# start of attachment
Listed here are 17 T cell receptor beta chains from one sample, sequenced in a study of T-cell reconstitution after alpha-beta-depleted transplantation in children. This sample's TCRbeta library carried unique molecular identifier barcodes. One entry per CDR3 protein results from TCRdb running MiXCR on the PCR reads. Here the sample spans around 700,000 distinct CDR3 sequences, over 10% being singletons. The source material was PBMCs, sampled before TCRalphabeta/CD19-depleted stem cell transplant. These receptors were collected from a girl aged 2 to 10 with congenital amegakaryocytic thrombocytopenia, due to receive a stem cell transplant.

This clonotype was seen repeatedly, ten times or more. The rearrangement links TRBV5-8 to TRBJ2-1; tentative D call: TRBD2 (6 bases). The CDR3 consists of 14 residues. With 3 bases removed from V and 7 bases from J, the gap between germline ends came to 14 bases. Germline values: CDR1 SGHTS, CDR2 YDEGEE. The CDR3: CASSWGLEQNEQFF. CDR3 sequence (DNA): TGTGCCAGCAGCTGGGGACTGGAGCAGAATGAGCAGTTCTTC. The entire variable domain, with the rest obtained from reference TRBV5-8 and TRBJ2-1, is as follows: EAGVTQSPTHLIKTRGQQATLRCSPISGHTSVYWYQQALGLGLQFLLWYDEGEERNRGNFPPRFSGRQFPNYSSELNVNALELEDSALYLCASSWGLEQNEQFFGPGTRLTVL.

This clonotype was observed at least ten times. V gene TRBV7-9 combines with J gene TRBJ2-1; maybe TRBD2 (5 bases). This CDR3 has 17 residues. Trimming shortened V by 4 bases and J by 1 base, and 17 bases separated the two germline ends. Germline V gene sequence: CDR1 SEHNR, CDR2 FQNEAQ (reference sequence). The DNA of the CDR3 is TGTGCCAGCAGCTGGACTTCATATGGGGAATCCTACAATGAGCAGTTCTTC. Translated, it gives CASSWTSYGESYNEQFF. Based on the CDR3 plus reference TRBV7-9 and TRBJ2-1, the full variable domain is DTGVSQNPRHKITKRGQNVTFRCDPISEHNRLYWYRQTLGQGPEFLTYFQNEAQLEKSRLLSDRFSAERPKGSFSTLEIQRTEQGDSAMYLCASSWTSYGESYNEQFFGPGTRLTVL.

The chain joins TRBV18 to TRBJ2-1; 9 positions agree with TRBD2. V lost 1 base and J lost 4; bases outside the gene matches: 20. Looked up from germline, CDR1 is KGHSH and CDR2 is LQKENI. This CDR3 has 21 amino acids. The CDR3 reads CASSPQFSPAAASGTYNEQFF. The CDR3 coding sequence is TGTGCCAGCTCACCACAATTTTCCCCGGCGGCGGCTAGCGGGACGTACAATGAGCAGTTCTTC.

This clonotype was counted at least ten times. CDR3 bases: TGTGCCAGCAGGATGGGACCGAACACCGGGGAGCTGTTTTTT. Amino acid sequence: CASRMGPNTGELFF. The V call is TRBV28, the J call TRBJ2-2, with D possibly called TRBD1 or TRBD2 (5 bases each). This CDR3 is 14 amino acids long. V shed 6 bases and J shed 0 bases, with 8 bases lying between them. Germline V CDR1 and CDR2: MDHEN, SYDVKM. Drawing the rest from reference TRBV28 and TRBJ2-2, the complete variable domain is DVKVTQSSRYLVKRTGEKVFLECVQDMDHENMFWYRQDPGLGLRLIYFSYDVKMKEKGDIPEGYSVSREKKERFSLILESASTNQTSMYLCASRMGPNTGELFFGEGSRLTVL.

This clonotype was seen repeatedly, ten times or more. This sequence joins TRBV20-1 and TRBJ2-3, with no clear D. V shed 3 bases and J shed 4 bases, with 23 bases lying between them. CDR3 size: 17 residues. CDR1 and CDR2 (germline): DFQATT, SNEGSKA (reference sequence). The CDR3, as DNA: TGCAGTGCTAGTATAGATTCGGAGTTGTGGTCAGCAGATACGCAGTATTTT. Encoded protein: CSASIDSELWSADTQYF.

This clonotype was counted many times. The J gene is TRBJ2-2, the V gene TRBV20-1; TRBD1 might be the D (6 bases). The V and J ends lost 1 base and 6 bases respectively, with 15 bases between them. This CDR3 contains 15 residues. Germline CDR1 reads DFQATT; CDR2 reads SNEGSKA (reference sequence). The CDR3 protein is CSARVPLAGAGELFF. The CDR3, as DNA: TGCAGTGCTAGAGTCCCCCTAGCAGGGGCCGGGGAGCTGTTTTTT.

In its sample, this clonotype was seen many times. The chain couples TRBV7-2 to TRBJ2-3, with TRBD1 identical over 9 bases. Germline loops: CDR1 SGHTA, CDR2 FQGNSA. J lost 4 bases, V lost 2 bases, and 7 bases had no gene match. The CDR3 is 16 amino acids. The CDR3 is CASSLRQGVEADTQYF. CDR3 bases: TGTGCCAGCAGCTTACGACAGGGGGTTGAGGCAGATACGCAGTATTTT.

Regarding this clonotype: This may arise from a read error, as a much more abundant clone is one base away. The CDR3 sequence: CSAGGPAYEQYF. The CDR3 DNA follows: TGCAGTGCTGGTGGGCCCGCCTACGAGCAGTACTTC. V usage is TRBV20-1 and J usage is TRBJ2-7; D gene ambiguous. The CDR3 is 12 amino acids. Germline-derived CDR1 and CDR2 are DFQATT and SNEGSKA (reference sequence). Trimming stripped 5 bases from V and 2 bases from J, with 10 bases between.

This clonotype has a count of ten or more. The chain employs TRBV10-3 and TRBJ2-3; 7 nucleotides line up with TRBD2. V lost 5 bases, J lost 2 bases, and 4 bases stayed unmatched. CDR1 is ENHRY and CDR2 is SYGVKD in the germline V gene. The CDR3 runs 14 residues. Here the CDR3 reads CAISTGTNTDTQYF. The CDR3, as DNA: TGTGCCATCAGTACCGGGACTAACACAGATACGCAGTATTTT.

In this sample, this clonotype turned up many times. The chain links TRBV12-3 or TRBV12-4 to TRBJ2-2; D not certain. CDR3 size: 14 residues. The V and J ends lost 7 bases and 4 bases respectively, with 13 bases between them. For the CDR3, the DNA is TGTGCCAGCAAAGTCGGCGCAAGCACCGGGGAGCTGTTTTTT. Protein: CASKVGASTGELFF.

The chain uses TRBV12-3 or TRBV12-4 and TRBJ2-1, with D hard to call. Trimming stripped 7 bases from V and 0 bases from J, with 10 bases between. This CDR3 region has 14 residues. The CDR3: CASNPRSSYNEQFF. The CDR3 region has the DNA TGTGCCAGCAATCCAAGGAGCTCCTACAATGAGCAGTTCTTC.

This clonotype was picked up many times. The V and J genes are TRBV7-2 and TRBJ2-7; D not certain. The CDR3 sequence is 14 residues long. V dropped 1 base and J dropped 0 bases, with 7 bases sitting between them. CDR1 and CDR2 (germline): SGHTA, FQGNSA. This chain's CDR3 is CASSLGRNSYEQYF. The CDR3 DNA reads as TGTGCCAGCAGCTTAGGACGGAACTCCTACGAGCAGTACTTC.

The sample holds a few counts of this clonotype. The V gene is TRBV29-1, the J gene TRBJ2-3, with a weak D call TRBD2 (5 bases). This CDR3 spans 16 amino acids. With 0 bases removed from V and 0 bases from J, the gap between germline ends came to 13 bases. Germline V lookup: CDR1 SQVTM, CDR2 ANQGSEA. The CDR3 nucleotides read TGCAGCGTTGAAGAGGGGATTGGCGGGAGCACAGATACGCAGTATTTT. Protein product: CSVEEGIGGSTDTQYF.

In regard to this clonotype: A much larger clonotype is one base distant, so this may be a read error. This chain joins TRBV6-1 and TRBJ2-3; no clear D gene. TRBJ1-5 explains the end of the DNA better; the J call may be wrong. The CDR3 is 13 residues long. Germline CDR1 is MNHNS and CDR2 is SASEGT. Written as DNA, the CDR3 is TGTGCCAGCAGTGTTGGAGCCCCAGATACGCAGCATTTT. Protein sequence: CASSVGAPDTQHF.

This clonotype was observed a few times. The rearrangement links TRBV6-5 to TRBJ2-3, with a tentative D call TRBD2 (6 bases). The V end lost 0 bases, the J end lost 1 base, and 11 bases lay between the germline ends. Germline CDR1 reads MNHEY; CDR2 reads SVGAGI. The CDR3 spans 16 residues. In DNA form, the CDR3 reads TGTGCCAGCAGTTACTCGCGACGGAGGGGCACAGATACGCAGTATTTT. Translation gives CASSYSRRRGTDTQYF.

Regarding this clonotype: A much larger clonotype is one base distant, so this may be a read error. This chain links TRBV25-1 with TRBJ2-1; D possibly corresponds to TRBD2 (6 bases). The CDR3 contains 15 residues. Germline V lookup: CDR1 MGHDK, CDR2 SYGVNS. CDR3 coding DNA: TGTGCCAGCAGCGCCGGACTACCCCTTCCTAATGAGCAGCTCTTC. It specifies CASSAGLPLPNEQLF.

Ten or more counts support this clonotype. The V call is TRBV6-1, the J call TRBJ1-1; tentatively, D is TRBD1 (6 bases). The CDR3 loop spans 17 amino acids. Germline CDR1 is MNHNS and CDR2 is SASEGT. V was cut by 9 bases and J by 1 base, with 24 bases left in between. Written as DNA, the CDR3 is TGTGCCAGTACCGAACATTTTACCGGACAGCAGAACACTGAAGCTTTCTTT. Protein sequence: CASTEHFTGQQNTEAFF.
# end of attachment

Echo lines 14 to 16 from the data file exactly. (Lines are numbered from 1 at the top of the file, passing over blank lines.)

The sample holds a few counts of this clonotype. The V gene is TRBV29-1, the J gene TRBJ2-3, with a weak D call TRBD2 (5 bases). This CDR3 spans 16 amino acids. With 0 bases removed from V and 0 bases from J, the gap between germline ends came to 13 bases. Germline V lookup: CDR1 SQVTM, CDR2 ANQGSEA. The CDR3 nucleotides read TGCAGCGTTGAAGAGGGGATTGGCGGGAGCACAGATACGCAGTATTTT. Protein product: CSVEEGIGGSTDTQYF.

In regard to this clonotype: A much larger clonotype is one base distant, so this may be a read error. This chain joins TRBV6-1 and TRBJ2-3; no clear D gene. TRBJ1-5 explains the end of the DNA better; the J call may be wrong. The CDR3 is 13 residues long. Germline CDR1 is MNHNS and CDR2 is SASEGT. Written as DNA, the CDR3 is TGTGCCAGCAGTGTTGGAGCCCCAGATACGCAGCATTTT. Protein sequence: CASSVGAPDTQHF.

This clonotype was observed a few times. The rearrangement links TRBV6-5 to TRBJ2-3, with a tentative D call TRBD2 (6 bases). The V end lost 0 bases, the J end lost 1 base, and 11 bases lay between the germline ends. Germline CDR1 reads MNHEY; CDR2 reads SVGAGI. The CDR3 spans 16 residues. In DNA form, the CDR3 reads TGTGCCAGCAGTTACTCGCGACGGAGGGGCACAGATACGCAGTATTTT. Translation gives CASSYSRRRGTDTQYF.